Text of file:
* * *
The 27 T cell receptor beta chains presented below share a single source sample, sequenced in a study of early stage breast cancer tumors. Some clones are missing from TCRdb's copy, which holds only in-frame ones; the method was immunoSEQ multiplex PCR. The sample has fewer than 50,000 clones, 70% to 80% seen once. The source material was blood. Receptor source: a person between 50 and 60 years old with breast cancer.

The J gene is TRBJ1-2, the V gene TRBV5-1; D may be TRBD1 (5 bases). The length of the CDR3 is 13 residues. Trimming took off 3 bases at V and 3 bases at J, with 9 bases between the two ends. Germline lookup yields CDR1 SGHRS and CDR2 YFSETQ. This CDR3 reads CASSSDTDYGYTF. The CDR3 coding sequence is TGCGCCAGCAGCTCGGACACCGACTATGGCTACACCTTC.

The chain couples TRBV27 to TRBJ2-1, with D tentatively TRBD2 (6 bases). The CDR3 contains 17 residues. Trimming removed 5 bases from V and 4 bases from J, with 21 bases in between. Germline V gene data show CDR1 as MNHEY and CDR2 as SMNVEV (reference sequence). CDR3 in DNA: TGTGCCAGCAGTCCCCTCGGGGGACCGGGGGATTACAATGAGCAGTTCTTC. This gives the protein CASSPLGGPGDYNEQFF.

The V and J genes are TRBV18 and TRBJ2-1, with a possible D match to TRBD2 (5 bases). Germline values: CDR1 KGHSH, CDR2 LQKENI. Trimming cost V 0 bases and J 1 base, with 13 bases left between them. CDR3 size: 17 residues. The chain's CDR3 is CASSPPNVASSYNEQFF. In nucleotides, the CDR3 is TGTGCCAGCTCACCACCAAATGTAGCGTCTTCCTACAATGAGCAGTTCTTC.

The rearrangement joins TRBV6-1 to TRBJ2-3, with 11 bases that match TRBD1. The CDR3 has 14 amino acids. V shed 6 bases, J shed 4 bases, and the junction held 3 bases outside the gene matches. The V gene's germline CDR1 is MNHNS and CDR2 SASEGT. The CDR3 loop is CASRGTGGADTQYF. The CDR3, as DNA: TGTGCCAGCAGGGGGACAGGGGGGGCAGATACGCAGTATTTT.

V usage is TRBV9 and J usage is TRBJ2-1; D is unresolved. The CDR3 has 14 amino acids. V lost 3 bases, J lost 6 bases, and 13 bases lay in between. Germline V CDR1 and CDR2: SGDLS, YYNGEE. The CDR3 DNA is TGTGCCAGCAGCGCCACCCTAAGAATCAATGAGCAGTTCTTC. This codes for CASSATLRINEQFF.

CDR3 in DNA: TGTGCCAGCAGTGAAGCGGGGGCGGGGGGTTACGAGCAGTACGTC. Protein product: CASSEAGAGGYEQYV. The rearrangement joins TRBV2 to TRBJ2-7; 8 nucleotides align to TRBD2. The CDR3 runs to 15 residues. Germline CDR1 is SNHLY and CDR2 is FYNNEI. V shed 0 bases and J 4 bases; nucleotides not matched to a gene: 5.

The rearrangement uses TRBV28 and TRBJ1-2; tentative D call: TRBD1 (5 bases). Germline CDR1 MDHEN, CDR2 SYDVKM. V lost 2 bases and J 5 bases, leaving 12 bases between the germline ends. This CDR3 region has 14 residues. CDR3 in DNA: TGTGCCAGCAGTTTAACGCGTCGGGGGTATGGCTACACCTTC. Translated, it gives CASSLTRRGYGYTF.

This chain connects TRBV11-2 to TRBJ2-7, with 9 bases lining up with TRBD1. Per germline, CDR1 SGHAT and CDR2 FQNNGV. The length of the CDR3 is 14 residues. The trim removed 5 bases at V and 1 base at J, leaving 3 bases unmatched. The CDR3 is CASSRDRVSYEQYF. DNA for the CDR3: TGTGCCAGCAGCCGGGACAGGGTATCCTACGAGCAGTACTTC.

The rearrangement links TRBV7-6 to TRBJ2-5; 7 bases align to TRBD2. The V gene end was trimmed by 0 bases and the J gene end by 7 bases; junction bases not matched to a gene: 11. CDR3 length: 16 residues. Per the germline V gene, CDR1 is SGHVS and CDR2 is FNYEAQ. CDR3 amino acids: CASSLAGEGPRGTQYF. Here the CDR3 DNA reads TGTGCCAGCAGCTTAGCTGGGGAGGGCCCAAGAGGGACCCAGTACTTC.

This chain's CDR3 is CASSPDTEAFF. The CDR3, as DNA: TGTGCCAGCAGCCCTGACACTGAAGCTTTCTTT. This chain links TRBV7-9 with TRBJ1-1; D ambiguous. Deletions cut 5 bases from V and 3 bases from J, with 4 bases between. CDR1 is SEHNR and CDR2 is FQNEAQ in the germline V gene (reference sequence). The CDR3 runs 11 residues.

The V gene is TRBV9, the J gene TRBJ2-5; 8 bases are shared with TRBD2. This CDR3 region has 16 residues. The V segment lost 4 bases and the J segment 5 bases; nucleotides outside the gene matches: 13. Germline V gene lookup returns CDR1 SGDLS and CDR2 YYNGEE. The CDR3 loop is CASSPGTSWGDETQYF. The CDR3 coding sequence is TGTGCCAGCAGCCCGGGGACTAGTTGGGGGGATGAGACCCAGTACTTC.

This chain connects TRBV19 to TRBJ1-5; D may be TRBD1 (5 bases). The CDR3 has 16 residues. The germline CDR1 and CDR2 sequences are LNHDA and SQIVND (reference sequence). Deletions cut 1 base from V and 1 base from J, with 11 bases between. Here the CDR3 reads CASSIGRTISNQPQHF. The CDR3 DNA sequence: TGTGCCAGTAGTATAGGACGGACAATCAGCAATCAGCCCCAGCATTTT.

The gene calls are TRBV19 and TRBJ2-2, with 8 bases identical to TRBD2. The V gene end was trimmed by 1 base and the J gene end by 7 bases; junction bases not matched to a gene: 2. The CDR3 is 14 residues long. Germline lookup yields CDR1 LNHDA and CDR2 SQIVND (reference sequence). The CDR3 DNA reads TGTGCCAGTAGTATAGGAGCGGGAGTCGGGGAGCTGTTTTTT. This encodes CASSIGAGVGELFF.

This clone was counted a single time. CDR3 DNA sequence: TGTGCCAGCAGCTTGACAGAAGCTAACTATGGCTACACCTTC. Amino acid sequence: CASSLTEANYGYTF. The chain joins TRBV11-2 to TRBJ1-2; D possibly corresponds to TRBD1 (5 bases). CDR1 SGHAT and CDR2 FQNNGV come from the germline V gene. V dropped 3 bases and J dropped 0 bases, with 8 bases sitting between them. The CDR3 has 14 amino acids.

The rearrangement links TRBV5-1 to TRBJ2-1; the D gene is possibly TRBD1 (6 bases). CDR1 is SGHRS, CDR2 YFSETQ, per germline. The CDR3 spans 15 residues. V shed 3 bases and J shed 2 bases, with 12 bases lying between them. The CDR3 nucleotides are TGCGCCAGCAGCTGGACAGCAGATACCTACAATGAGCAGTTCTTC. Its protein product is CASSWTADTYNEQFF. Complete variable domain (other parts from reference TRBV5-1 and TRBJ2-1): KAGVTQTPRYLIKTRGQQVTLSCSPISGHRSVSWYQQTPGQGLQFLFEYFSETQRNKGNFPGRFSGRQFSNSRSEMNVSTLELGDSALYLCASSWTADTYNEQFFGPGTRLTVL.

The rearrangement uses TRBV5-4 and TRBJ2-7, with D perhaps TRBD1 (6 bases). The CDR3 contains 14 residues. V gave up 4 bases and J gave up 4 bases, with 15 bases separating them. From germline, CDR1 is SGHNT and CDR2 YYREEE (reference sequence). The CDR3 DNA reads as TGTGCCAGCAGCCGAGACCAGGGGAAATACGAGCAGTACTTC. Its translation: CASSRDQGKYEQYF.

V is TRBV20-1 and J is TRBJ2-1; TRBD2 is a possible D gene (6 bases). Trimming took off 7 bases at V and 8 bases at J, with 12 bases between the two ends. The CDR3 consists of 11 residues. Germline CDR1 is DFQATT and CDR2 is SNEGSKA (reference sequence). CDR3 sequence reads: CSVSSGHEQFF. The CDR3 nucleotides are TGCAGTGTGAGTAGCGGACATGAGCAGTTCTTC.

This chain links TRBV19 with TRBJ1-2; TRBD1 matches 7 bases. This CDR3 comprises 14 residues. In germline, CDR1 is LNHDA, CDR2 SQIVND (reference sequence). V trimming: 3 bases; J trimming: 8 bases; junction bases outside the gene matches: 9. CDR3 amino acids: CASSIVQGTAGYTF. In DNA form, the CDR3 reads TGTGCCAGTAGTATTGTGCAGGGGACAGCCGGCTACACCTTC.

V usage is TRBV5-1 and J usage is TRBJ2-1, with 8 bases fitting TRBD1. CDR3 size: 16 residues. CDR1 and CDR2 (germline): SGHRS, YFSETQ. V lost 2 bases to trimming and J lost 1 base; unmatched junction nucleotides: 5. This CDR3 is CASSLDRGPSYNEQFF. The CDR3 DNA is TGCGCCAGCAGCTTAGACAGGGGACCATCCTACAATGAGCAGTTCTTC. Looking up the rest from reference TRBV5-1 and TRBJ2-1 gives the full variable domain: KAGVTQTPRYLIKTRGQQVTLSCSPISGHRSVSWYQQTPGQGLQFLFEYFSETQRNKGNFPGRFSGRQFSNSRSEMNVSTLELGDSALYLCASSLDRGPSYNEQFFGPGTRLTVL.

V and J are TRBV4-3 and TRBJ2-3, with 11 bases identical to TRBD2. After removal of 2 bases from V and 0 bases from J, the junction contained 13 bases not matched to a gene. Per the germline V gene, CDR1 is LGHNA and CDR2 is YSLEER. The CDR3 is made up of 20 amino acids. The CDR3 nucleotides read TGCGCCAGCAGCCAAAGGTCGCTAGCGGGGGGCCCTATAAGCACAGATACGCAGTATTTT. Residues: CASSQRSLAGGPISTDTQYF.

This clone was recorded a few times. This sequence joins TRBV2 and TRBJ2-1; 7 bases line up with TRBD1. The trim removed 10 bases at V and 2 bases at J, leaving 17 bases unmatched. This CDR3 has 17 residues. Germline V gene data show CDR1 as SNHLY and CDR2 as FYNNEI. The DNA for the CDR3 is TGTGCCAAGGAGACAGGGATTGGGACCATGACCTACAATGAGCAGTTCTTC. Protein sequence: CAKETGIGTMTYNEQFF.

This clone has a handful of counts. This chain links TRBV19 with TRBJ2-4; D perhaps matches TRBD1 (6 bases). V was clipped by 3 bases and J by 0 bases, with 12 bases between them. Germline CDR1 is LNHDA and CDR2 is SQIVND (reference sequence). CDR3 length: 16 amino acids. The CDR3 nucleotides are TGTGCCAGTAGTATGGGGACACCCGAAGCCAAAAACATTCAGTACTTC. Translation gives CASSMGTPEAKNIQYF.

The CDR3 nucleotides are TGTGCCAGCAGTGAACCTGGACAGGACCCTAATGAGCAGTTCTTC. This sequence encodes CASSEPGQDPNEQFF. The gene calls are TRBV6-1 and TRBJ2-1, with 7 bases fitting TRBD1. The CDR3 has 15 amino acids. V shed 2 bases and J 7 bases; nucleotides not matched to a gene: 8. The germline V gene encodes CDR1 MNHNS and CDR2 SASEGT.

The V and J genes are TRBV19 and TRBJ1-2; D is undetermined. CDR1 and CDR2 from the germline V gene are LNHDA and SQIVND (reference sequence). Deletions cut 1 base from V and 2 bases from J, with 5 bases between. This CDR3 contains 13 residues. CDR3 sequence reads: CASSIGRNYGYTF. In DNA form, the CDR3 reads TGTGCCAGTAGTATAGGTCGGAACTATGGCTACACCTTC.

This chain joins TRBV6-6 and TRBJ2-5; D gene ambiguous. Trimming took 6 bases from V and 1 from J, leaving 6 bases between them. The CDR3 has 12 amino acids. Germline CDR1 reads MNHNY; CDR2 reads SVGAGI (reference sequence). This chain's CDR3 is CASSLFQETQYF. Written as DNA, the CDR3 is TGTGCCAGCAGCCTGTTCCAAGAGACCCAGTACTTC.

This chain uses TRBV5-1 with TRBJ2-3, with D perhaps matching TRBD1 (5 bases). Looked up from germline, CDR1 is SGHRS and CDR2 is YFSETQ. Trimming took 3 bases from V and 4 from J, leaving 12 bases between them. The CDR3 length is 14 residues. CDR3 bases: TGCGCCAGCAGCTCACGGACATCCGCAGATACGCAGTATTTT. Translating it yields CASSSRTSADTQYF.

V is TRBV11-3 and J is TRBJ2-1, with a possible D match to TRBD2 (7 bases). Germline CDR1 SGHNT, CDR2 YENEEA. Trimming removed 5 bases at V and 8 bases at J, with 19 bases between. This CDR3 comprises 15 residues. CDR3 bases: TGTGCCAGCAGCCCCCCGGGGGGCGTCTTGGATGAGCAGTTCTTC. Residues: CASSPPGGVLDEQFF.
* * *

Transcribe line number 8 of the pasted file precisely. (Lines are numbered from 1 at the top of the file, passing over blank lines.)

The rearrangement uses TRBV28 and TRBJ1-2; tentative D call: TRBD1 (5 bases). Germline CDR1 MDHEN, CDR2 SYDVKM. V lost 2 bases and J 5 bases, leaving 12 bases between the germline ends. This CDR3 region has 14 residues. CDR3 in DNA: TGTGCCAGCAGTTTAACGCGTCGGGGGTATGGCTACACCTTC. Translated, it gives CASSLTRRGYGYTF.